This is John

John was waiting for me outside in a toasty warm minivan.  He was the driver of the car dealer's courtesy car. I'd dropped my car off at the dealer with a battery that stubbornly refused to hold a charge and I'd been stranded three times in 24 hours. Though I've patiently waited for a car repairs previously, I really just wanted to go home.



I've been unemployed for months and was starting to feel the financial strain and the loss of a sense of purpose.  I'd starting doing some substitute teaching but often felt like a fish out of water. My skill set is high school counseling, yet I found myself surrounded by elementary school children- some as young as five.  It's been a few years since I've had a five year old and I've never had 23 at once.  It's a daunting task.  The sheer exuberance, the strength of a five-year old's will, the cacophony of sounds were all new and uncharted territory.



John put the van in reverse and I gave him my address.  We started the fifteen minute drive to my home and along the way John told me a little bit about himself.



His children had been the third generation in his family to live in that town- a sprawling town with blue collar roots.  He said he'd complained about the town as his parents had but still they stayed. "Any town has its problems," John said.  He married and raised his own children there, though his children had settled elsewhere in other towns and in other states.  I asked if they came home much to visit and the answer was, "No."  He sounded accepting rather than sad.



John became  my tour guides as we traveled through town.  Past the cattle pens that no longer existed, down the solitary road lined with trees absent the California style ranches that had sprung up in a row- if you only looked through John's eyes.  The travelogue through time continued for the next ten minutes or so.



We didn't pass where he'd once lived but he told me it'd been nearby. Six rooms on one and a half acres.  Trees dotted the property and he had always been so careful when he mowed not to scab the trees- he loved those trees so.  But then his wife died.



His kids didn't want the property and it was too much to maintain. So, he sold it and whittled the contents down to what might fit in three rooms instead of six.  He'd been single, then married, then a father and grandfather.  Years of a blue collar job to raise children; one an attorney and another a small business owner. The third chose a vocation maybe closer to his father's- a carpenter.  I imagined his life, all of our lives, like a balloon- inflating with great force and purpose and then slowly losing air as we end closer to how we began.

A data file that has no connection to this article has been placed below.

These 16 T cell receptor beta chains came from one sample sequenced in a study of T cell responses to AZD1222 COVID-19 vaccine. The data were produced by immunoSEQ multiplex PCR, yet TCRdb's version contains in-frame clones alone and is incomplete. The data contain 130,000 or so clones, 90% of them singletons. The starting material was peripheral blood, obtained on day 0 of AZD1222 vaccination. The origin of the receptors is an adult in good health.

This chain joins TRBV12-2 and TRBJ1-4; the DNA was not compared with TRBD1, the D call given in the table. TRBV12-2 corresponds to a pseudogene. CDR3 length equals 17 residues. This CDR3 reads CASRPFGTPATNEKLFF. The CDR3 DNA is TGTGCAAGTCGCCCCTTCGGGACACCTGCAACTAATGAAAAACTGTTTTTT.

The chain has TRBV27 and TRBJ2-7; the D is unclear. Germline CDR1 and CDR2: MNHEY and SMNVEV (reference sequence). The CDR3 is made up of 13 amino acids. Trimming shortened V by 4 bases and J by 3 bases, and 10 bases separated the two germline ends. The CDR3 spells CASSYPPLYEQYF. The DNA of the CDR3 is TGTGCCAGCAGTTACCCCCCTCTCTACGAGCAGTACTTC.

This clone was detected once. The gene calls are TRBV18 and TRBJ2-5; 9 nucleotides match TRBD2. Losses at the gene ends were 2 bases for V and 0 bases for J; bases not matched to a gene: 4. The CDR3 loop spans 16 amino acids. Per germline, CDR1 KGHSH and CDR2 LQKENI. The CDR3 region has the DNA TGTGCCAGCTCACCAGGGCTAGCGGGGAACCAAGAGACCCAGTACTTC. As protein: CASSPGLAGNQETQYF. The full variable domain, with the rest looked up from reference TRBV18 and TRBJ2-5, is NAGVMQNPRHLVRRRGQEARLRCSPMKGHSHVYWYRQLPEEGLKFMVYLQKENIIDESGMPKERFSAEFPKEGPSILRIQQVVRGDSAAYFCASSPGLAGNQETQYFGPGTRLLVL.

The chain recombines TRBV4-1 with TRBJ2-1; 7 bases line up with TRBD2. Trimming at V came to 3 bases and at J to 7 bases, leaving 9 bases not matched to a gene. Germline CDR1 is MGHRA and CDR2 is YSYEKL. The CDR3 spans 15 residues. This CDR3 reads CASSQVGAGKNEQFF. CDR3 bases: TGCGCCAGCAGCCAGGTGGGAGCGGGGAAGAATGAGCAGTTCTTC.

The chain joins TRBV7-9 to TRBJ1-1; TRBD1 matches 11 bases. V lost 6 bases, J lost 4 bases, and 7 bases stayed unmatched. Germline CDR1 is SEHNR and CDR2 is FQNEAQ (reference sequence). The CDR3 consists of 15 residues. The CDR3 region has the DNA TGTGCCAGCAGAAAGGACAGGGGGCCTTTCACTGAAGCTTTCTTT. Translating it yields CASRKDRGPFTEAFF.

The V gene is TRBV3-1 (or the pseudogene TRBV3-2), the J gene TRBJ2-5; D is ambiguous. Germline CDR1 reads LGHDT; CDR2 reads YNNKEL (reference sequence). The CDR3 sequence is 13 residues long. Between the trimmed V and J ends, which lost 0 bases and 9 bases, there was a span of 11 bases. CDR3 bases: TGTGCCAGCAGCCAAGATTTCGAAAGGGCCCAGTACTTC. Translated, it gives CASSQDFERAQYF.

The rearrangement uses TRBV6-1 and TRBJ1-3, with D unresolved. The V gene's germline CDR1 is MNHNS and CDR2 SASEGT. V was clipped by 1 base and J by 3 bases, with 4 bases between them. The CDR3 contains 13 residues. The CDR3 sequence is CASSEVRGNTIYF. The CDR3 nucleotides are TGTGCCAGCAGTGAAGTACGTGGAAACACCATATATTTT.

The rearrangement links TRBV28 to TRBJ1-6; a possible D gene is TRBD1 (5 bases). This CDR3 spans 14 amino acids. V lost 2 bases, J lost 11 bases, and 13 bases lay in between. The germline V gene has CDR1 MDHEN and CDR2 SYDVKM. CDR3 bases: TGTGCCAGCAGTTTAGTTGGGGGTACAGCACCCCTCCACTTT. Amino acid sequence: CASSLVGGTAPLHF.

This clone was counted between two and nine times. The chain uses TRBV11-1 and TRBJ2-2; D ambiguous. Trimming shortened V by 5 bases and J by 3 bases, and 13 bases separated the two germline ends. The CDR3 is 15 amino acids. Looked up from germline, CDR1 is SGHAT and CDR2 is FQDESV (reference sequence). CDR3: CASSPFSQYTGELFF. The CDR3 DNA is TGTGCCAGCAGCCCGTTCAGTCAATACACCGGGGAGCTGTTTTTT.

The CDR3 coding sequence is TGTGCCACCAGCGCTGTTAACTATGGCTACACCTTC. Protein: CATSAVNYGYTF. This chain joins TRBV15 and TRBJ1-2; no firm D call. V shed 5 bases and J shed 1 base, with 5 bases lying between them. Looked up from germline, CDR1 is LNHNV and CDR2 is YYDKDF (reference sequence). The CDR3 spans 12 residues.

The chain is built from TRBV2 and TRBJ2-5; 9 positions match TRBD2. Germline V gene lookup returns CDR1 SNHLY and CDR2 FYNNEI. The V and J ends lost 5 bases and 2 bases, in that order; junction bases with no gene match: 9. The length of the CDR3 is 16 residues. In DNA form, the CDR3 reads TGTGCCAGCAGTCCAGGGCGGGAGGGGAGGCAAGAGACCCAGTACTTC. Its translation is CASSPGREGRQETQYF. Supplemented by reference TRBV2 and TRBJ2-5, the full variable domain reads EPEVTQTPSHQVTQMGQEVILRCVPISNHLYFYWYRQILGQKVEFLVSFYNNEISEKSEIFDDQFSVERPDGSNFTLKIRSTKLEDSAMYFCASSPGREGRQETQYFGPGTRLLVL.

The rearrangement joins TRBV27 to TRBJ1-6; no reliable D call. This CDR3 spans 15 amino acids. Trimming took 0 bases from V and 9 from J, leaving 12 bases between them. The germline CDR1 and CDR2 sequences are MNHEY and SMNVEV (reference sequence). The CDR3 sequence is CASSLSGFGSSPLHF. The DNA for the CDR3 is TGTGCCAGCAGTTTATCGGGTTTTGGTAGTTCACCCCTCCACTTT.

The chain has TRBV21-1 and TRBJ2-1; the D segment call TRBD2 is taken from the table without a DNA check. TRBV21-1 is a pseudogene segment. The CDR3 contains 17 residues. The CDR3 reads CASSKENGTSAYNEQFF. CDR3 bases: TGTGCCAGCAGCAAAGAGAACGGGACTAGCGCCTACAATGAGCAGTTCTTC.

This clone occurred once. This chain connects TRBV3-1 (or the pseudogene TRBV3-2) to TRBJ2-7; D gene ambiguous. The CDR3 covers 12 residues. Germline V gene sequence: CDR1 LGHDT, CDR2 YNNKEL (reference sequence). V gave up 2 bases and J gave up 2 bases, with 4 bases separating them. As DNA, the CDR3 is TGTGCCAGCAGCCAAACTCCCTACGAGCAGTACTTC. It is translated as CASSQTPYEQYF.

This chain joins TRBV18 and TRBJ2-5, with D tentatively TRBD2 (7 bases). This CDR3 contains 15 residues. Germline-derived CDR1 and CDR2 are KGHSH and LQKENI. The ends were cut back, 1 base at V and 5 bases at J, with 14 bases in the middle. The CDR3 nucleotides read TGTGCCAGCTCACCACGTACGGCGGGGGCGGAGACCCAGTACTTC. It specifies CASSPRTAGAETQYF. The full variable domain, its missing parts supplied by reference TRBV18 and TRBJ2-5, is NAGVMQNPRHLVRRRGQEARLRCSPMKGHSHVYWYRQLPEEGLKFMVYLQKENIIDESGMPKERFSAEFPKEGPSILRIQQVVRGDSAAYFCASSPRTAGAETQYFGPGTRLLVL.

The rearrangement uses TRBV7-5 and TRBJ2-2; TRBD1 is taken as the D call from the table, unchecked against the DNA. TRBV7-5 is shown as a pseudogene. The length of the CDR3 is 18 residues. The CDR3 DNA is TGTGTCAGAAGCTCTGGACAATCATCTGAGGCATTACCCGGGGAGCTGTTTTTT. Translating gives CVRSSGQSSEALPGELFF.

We got closer to where I lived.  He pointed to the left and said, "My wife and I used to live in a farmhouse on that land before all those houses were built.  We lived on the first floor."



That farmhouse must have been gone awhile because I don't recall one standing there though the stone walls still stood guard.  It's estimated about 260,000 miles of stone walls meander throughout the Northeast and Connecticut surely has its fair share.  Some have been maintained but others, others have gone "wild" wandering through the forests that have sprung up once the land used for agriculture was abandoned. Their purpose gone.



John asked how long I had lived in the area and surely any answer short of 50 years would have met with the same response, but  I told anyway  knowing how he'd answer.

"19," I said.

"Newcomer," he said.



He looked at the new development and mentioned how big all the houses were and how much maintenance that must take and how he could clean his three rooms in a flash.



But sixteen years ago, he wasn't so quick with the answers.  What's a retired widower to do?  He didn't know. He rose far later in the mornings than he'd ever had and filled the hollow in his days with food-until he decided to go back to work.



The dealership hired him to ferry customers around or fetch parts from other dealers. He mentioned he lived very close to work. I said, "Oh, so they call you when they need you?" He sounded surprised and said, "Oh, no.  I go in every morning."



Every morning for the last 16 years.  John wasn't ready to meander through the rest of his life. Purpose and the passage of time, John had figured out how to handle both.



Comments

  1. You have purpose and commitment and a real gift for writing. Redefining what you need to feel like you are making a contribution will come. I have no doubt

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